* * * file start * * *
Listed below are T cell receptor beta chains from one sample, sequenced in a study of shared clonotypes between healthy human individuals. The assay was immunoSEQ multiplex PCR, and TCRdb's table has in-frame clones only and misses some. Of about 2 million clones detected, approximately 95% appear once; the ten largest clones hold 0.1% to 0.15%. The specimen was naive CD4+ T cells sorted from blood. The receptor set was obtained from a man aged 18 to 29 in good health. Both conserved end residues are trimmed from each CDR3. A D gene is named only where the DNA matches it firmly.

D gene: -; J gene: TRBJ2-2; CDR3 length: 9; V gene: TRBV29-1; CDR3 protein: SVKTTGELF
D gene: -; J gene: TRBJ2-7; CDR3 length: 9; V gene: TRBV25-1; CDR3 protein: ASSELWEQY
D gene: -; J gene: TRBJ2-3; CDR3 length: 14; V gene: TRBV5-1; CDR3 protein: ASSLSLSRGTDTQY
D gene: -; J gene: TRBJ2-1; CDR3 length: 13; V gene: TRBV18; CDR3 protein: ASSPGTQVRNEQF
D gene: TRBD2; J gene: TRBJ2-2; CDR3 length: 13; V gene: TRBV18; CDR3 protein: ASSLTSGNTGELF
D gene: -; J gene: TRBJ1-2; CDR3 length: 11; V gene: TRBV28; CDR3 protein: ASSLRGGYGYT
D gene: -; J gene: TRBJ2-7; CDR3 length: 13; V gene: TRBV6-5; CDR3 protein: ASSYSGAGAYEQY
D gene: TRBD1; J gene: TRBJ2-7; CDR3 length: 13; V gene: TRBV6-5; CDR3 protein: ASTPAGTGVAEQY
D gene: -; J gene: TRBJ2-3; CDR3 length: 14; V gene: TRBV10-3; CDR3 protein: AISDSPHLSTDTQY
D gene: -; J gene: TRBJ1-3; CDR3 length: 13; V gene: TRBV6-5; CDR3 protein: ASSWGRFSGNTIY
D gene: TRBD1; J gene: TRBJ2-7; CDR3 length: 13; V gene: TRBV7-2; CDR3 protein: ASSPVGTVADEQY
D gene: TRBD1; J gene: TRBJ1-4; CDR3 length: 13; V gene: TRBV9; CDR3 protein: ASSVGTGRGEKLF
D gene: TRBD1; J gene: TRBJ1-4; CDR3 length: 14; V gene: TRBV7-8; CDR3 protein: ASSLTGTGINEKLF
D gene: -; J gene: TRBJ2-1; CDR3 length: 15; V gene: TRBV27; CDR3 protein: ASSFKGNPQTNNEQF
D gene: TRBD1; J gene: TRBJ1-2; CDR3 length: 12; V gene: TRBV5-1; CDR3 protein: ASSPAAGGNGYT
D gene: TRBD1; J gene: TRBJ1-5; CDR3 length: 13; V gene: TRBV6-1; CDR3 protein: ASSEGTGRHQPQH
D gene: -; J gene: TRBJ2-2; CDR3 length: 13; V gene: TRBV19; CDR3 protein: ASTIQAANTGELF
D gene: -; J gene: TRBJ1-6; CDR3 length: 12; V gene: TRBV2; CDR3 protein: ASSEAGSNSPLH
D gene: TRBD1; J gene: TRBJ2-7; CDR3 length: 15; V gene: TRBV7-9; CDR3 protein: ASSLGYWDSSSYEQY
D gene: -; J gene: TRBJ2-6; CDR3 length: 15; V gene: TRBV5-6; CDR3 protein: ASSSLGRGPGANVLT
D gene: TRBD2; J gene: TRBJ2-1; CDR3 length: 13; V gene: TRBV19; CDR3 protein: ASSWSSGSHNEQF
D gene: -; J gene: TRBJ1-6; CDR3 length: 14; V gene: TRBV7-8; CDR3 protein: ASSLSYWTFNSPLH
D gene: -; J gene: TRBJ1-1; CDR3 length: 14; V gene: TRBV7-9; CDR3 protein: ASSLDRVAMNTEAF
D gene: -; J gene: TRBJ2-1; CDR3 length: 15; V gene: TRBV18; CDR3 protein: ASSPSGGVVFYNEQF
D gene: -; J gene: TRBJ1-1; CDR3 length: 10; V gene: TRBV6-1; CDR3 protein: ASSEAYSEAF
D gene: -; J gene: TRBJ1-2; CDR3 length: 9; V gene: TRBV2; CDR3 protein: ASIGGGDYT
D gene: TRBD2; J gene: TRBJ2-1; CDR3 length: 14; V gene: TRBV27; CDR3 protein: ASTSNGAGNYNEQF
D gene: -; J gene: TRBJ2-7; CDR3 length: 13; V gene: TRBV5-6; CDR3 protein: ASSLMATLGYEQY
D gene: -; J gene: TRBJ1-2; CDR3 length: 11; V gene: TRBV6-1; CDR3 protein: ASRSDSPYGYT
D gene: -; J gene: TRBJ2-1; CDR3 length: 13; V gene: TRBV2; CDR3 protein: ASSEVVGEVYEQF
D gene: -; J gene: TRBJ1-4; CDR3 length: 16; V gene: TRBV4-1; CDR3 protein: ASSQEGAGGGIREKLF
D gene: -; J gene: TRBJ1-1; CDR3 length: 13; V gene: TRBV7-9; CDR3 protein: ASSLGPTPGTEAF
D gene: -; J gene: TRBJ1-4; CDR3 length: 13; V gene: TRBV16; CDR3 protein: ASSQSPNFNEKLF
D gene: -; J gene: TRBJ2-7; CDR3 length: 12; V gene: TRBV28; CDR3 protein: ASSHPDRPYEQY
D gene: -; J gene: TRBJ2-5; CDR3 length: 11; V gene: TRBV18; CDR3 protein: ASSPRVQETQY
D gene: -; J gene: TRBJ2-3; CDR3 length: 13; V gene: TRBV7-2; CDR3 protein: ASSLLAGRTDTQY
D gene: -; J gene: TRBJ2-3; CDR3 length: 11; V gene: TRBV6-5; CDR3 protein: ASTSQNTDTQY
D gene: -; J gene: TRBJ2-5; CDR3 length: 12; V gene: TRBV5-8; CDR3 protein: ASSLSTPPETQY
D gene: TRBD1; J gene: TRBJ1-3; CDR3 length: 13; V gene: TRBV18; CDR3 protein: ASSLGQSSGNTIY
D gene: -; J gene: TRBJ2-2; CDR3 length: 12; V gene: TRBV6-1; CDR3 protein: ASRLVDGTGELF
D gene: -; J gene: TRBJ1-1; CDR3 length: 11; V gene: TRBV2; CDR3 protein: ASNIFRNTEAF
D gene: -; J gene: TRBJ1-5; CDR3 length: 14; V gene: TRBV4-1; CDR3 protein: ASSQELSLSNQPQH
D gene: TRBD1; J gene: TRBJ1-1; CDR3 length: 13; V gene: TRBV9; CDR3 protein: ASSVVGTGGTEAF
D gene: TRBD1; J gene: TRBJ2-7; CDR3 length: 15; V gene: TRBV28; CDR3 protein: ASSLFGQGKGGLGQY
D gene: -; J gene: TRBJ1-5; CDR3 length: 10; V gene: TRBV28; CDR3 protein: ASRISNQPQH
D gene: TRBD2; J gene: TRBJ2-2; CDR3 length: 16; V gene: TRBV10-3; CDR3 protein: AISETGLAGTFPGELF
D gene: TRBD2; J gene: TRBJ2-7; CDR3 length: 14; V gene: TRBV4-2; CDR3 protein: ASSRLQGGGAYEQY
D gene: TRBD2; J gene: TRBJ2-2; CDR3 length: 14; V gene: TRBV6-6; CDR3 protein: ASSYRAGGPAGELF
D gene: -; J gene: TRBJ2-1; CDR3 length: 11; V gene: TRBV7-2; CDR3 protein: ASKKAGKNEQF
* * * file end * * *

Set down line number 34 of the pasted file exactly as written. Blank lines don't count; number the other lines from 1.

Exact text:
D gene: -; J gene: TRBJ1-4; CDR3 length: 13; V gene: TRBV16; CDR3 protein: ASSQSPNFNEKLF